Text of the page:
• In this context, a consolidation of land holdings becomes important to raise farmer incomes.
  • We need to have policies for land consolidation along with land development activities in order to tackle the challenge of the low average size of holdings.
  • Farmers can voluntarily come together and pool land to gain the benefits of size.
  • Through consolidation, farmers can reap the economies of scale both in input procurement and output marketing.

To conclude, farmers’ distress is due to low prices and low productivity. The suggestions we have made, such as limited procurement, measures to improve low productivity, and consolidation of land holdings to gain the benefits of size, can help in reducing agrarian distress. We need a long-term policy to tackle the situation.


Editorial Simplified: Examining Farm Loan Waivers | GS – III

Economists and bankers are sharply divided on whether farm loan waivers are desirable. One section of economists and hard-nosed bankers argues that loan waivers represent poor policy for a variety of reasons.

Relevance: GS Paper III

Theme of the article

The solution lies in better schemes that ensure universal coverage for small, marginal and medium-sized farmers.

Why has this issue cropped up?

Till now, at least 11 States have announced schemes to waive outstanding farm loans. The pitch for waivers among States has added to the pressure on the Central government for a nationwide farm loan waiver.

Problems with loan waivers

  • REPAYMENT: Loan waivers have “reputational consequences”; that is, they adversely affect the repayment discipline of farmers, leading to a rise in defaults in future.
  • PRODUCTIVITY: Earlier debt waiver schemes have not led to increases in investment or productivity in agriculture.
  • CREDIT: After the implementation of debt waiver schemes, a farmer’s access to formal sector lenders declines, leading to a rise in his dependence on informal sector lenders; in other words, waivers lead to the shrinkage of a farmer’s future access to formal sector credit.

Critical assessment of above arguments

  • REPAYMENT: Farmers are most disciplined in their repayment behaviour. In September 2018, agricultural NPAs (about 8%) were far lower than in industry (about 21%).
  • DEFAULT: There is no evidence to argue that the 2008 loan waiver led to a rise in default rates among farmers.
  • PRODUCTIVITY: The argument that loan waivers do not promote investment or raise productivity is a bit absurd because nowhere has investment or productivity figured as the official objectives of these schemes.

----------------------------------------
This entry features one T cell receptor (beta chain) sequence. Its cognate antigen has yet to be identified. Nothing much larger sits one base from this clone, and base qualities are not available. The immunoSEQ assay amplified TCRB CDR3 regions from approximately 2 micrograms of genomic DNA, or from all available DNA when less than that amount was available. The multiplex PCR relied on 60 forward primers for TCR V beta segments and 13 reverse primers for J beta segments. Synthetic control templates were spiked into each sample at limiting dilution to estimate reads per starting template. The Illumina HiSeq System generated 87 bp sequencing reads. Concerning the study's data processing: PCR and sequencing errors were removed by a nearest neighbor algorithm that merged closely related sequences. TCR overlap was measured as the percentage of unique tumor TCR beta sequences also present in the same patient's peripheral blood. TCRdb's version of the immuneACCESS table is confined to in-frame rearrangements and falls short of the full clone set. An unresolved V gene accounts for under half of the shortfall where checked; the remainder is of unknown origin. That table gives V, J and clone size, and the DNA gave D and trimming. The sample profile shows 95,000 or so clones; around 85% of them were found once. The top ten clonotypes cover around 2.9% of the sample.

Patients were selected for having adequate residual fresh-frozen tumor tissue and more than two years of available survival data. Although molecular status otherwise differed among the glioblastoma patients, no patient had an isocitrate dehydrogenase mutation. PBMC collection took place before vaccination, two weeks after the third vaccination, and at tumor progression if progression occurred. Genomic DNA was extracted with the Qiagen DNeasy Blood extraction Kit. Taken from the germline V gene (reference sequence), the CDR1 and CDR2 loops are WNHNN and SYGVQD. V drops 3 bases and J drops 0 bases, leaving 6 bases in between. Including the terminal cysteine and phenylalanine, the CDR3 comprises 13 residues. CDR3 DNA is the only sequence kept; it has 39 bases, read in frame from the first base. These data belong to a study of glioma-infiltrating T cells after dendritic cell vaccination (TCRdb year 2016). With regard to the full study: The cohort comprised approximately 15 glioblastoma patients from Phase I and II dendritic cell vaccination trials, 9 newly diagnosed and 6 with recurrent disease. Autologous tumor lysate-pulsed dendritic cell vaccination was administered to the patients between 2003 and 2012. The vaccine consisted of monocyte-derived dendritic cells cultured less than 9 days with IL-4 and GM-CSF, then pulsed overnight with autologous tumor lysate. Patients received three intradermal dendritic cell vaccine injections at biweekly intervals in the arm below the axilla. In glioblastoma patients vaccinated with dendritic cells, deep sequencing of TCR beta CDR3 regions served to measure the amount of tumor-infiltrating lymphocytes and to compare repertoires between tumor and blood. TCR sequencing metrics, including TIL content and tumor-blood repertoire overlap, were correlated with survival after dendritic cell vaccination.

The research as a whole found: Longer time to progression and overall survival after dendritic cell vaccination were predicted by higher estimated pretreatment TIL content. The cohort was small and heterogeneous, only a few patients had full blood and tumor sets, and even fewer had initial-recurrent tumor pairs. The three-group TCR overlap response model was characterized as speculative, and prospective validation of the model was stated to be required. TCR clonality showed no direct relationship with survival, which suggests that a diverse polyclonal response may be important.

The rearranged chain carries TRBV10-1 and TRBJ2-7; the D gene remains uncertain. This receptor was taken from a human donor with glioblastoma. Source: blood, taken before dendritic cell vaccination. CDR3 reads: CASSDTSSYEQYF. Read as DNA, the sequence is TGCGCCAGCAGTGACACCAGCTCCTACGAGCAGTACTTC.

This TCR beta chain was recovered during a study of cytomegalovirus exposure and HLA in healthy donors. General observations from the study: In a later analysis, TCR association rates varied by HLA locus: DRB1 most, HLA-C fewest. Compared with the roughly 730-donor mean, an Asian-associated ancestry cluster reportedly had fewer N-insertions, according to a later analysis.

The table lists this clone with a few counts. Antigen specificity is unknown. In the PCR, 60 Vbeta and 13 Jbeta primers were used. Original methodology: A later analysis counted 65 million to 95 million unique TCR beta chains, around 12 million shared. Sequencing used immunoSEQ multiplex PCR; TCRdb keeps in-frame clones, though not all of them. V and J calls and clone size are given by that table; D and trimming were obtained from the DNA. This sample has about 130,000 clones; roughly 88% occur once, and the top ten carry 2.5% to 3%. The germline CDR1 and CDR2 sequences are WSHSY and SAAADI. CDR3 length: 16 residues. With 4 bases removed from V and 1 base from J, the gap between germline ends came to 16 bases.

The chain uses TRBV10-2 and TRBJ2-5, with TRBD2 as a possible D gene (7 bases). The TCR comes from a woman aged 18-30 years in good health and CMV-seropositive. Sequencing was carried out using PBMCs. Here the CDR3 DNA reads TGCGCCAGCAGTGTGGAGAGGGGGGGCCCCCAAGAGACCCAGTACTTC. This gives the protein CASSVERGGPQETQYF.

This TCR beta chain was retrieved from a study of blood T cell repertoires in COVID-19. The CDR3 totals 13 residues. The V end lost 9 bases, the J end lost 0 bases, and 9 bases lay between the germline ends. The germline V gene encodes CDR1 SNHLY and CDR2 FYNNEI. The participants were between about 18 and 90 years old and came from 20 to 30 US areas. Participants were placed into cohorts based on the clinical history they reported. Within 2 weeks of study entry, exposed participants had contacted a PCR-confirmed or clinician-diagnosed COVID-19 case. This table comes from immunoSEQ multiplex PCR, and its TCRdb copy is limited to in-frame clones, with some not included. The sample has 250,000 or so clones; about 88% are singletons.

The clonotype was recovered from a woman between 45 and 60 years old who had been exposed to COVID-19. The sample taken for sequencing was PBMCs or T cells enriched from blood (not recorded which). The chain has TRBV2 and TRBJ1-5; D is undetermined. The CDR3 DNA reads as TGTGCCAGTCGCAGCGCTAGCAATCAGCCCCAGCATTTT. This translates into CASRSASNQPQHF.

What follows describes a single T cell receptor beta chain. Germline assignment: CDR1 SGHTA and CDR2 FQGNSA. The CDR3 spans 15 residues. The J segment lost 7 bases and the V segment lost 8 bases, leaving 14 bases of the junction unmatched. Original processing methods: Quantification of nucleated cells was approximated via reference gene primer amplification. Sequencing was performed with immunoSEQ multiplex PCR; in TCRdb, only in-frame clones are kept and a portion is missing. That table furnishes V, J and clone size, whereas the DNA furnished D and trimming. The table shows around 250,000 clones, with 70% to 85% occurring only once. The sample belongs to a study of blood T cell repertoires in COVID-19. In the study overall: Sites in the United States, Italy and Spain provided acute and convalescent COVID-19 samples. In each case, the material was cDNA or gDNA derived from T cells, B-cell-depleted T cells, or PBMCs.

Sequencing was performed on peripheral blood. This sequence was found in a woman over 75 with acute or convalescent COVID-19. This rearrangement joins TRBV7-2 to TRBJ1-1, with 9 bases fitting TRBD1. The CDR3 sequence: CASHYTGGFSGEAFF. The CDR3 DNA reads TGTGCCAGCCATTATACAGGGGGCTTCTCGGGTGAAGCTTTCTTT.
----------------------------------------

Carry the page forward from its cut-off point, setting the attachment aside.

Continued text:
• CREDIT: The argument that loan waivers shrink access to formal credit sector for farmers is only partly true. But the culprits here are banks and not farmers. After every waiver, banks become conservative in issuing fresh loans to beneficiaries, as they are perceived to be less creditworthy.

Arguments for loan waivers

Firms have always received debt waivers. Just as for firms, farms also need a reduction of debt burden, followed by fresh infusion of credit, when their economic cycle is on a downturn. The demand for loan waivers in India is absolutely logical when viewed from such a standpoint.

Not a panacea

  • To consider loan waivers as a panacea for the agrarian distress would be wrong.
  • Access to India’s rural banks is skewed in favour of large farmers.
  • While public banks actively service the credit needs of large farmers, a majority of small and marginal farmers are not proportionately included.
  • The latter are forced to rely on informal sources, particularly moneylenders, for much of their credit needs.
  • As a result, the benefits of loan waivers accrue disproportionately to large farmers while only marginally benefiting the small and marginal farmers.

The solution

  • The solution lies in carefully designing waiver schemes that ensure universal coverage for small, marginal and medium-sized farmers while covering both the formal and informal sources of debt.
  • The Kerala Farmers’ Debt Relief Commission Act, 2006 is an excellent model in this regard. This scheme defines debt as “any sum borrowed by a farmer from the creditor”, with the creditor defined as “any person engaged in money lending, whether under a licence or not”.
  • Legislations such as Kerala’s are blueprints to design comprehensive, inclusive and less-leaky loan waiver schemes in other States.
  • While loan waiver schemes are like a band-aid on a wound, it is the larger agrarian distress that demands urgent policy attention.
  • Unless there are steps to raise productivity, reduce costs of cultivation, provide remunerative prices, ensure assured procurement of output, expand access to institutional credit, enhance public investment, institute effective crop insurance systems and establish affordable scientific storage facilities and agro-processing industries for value addition, etc, farmers will continue to be bonded to low income equilibrium and repeated debt traps.